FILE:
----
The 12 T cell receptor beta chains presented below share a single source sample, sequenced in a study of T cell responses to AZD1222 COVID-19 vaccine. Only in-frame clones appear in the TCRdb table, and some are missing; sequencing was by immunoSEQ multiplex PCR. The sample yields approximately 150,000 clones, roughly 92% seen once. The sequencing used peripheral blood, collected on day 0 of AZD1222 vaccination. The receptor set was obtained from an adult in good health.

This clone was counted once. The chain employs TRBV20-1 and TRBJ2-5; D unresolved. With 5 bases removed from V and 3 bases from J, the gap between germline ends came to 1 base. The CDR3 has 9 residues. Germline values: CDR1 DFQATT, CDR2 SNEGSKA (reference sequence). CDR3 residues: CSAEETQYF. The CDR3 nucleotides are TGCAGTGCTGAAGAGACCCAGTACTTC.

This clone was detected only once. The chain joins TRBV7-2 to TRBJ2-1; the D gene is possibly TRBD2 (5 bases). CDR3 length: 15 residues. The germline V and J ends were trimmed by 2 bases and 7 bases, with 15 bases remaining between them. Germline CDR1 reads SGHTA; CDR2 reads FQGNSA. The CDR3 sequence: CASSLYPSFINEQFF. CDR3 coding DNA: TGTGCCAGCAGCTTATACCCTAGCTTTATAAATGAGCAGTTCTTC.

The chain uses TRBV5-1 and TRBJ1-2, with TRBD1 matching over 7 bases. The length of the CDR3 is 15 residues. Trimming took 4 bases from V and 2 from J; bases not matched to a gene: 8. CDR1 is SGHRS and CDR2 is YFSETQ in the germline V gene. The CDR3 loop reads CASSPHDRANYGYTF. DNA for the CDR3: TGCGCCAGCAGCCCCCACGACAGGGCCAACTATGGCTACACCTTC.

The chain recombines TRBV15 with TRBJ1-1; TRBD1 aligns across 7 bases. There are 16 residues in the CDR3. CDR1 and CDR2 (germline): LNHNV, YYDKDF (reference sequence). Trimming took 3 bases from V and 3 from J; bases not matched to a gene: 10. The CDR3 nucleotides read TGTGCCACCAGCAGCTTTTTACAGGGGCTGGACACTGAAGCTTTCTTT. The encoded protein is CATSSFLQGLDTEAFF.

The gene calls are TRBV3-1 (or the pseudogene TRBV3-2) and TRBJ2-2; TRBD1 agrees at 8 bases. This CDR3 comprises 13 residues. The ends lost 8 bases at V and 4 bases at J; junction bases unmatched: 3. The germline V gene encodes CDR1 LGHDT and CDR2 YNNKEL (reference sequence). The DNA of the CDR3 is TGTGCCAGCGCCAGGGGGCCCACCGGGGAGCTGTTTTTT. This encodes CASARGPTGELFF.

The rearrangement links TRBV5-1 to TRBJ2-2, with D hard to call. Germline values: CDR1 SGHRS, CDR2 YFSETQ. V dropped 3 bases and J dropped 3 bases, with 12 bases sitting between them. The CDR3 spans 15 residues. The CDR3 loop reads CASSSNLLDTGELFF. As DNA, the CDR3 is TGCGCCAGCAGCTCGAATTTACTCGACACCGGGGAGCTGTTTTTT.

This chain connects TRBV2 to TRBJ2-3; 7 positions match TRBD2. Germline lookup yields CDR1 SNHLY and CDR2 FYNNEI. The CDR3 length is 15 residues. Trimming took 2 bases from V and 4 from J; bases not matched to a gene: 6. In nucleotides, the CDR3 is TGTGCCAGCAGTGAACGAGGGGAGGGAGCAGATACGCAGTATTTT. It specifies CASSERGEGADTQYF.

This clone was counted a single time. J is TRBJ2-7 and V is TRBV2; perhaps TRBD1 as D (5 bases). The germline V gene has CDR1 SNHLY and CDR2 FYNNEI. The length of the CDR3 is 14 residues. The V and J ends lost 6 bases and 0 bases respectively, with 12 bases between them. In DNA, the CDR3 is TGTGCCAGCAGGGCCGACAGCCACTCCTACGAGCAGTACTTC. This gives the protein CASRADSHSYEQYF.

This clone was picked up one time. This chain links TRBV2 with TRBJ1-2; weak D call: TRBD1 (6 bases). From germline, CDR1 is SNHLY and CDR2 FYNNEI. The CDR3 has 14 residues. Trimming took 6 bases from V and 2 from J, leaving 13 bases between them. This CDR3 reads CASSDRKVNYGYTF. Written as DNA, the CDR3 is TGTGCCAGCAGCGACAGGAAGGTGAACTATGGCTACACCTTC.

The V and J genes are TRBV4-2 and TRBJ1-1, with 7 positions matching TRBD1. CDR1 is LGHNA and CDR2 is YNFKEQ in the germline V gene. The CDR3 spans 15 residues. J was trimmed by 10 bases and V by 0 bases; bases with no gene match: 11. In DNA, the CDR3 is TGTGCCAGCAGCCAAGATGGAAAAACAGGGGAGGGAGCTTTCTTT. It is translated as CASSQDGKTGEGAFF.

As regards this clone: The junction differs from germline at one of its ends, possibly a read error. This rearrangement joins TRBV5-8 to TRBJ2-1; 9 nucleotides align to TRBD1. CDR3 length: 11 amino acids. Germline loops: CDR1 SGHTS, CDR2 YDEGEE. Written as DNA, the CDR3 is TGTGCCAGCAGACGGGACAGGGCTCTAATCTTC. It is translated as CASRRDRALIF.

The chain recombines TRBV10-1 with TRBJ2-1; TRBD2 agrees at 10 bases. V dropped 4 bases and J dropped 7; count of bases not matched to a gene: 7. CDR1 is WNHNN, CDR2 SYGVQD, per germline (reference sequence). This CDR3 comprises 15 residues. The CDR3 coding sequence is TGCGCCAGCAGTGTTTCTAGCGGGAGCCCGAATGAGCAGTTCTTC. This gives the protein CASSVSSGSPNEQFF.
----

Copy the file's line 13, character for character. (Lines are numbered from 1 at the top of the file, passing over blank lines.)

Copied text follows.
The chain recombines TRBV10-1 with TRBJ2-1; TRBD2 agrees at 10 bases. V dropped 4 bases and J dropped 7; count of bases not matched to a gene: 7. CDR1 is WNHNN, CDR2 SYGVQD, per germline (reference sequence). This CDR3 comprises 15 residues. The CDR3 coding sequence is TGCGCCAGCAGTGTTTCTAGCGGGAGCCCGAATGAGCAGTTCTTC. This gives the protein CASSVSSGSPNEQFF.